Can Entrepreneurship be Taught?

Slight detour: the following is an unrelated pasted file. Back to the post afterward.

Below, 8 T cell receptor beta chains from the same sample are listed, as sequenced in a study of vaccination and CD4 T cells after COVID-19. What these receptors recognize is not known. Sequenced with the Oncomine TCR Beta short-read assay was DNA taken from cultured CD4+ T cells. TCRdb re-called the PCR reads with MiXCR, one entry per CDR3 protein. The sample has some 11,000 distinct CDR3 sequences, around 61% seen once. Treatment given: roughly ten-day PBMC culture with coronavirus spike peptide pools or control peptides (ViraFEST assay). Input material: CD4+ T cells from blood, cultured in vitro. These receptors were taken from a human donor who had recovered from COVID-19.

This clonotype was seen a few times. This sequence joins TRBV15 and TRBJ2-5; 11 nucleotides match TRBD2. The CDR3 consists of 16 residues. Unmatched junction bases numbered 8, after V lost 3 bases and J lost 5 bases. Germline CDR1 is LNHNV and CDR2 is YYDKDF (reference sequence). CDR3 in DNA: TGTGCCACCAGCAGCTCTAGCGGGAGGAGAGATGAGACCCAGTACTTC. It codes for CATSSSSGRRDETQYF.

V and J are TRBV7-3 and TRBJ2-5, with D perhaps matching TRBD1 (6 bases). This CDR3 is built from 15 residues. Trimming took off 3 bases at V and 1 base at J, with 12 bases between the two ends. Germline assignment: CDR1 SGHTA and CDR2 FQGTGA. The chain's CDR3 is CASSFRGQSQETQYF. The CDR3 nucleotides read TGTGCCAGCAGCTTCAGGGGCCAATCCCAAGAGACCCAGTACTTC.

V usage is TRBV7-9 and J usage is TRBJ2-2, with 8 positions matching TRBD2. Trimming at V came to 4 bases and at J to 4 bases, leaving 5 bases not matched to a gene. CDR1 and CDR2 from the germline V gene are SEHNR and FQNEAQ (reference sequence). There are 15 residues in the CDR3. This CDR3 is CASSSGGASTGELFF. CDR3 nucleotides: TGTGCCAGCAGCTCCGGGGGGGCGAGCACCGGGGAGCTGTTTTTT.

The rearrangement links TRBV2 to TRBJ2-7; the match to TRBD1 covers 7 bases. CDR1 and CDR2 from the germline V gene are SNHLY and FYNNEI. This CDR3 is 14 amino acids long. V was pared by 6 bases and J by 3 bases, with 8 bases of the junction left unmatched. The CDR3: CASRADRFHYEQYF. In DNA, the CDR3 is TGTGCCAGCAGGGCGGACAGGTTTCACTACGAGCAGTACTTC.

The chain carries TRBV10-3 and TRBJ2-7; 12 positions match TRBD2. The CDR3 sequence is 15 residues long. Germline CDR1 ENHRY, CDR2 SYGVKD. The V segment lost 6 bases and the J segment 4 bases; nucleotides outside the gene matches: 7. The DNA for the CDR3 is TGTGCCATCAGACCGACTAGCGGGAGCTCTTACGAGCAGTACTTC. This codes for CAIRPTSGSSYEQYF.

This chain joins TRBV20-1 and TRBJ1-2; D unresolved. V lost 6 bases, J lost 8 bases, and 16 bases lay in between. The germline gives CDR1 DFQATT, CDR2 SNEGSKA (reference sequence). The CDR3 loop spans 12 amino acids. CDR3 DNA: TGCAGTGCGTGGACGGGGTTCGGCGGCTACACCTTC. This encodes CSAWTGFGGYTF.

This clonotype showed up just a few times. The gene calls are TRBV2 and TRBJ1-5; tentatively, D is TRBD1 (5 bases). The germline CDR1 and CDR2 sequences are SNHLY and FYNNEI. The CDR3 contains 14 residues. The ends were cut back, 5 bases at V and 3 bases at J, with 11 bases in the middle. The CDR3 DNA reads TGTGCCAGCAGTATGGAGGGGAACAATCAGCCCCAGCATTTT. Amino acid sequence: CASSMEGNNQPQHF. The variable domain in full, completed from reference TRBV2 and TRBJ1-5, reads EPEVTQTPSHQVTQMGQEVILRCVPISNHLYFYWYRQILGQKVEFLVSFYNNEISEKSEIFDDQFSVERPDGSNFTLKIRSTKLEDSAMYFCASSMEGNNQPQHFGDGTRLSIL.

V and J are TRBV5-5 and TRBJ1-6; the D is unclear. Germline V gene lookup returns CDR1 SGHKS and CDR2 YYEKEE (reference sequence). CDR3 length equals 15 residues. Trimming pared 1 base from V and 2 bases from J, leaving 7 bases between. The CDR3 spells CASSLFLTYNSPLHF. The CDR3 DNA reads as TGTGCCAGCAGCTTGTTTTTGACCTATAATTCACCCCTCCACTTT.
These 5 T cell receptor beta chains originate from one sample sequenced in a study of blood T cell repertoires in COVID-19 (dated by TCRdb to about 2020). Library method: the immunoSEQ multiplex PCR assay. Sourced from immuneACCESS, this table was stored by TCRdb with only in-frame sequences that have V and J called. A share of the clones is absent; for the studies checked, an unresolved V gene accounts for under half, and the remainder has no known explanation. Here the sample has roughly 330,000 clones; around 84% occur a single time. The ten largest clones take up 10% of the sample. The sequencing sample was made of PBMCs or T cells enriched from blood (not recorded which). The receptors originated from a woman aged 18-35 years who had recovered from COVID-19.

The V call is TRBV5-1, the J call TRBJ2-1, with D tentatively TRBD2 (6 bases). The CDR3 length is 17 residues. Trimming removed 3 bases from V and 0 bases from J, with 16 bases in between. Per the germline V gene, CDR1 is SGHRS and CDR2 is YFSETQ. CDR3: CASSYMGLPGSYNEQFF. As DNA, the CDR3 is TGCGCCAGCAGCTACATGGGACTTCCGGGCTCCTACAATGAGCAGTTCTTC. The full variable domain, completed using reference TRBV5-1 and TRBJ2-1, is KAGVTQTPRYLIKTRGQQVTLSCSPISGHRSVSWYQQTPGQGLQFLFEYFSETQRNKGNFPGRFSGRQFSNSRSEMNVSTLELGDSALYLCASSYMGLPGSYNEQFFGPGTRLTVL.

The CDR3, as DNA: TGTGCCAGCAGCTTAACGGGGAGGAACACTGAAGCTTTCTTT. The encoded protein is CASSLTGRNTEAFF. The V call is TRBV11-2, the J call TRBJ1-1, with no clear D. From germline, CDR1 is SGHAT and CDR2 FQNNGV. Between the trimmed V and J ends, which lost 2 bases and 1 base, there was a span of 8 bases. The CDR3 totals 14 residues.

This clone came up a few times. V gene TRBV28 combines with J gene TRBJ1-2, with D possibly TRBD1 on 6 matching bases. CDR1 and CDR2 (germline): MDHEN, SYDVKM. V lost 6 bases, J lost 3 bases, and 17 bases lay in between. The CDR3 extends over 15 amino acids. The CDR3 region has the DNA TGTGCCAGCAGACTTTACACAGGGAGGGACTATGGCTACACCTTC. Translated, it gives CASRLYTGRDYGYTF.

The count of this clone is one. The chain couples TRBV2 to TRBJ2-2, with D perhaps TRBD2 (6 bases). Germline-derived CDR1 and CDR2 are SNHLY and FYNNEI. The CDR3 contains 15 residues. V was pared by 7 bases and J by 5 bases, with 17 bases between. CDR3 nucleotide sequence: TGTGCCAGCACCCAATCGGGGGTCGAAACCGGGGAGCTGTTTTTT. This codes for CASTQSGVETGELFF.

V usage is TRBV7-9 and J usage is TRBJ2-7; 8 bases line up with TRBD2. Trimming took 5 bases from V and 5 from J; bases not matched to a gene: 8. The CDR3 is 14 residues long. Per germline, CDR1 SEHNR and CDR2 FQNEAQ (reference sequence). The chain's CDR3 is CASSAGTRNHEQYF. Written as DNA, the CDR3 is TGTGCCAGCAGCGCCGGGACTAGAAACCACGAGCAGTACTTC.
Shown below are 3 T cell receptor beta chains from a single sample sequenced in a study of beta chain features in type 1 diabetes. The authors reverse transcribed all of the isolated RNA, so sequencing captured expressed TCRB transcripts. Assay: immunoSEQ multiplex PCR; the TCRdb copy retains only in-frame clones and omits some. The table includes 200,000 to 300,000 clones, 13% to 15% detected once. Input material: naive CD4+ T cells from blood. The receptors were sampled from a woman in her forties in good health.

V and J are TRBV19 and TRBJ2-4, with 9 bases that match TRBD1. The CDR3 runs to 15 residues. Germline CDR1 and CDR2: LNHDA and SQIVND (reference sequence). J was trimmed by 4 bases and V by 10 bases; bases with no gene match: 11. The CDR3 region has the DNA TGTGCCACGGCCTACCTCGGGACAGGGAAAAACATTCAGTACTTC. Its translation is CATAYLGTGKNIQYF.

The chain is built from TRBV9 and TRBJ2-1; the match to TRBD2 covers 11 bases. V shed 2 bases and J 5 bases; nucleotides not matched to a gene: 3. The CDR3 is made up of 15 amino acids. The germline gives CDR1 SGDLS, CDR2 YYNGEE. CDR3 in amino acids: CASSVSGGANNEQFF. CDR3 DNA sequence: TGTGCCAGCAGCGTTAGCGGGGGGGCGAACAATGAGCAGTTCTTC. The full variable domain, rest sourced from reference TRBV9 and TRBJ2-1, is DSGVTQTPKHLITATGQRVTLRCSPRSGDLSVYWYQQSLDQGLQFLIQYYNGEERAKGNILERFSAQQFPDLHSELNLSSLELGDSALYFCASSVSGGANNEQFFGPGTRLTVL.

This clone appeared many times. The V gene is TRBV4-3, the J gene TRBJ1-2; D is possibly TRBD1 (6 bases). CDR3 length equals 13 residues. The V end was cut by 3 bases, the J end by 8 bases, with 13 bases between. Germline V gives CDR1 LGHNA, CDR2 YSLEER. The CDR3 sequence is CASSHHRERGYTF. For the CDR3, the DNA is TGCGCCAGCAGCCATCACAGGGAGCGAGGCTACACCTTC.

Economists and academic researchers have long been consumed with the question: “Can entrepreneurship be taught?”  I’m not too concerned with this issue as I’ve seen numerous examples and programs that successfully to teach people of all ages and backgrounds on how to be successful entrepreneurs.  But, this sterile nature-nurture debate avoids a more important question:  what is the best way to teach entrepreneurship?  That is the focus of an interesting study in the new issue of Science.  The article reports on an extensive randomized controlled trial in Togo where large groups of business trainees (500 people in each group) were assigned to three different training approaches.  One group received no training before starting a business.  The other groups received a traditional business training program, where they learned about topics like business planning or marketing, or a curriculum that focused on personal initiative, goal setting, and persistence in the face of setbacks.   The results suggest that this latter focus on psychology and motivation trumps a focus on teaching business skills.   The group receiving psychology focused training started businesses that showed average annual profits of 30%, far exceeding the 11% found with firms started by other trainees.  The group enjoyed higher sales levels and were also more likely to introduce new products too.   This one study is not the last word, but it offer further evidence that successful entrepreneurship training builds new mindsets and perspectives as much as it imparts new skills.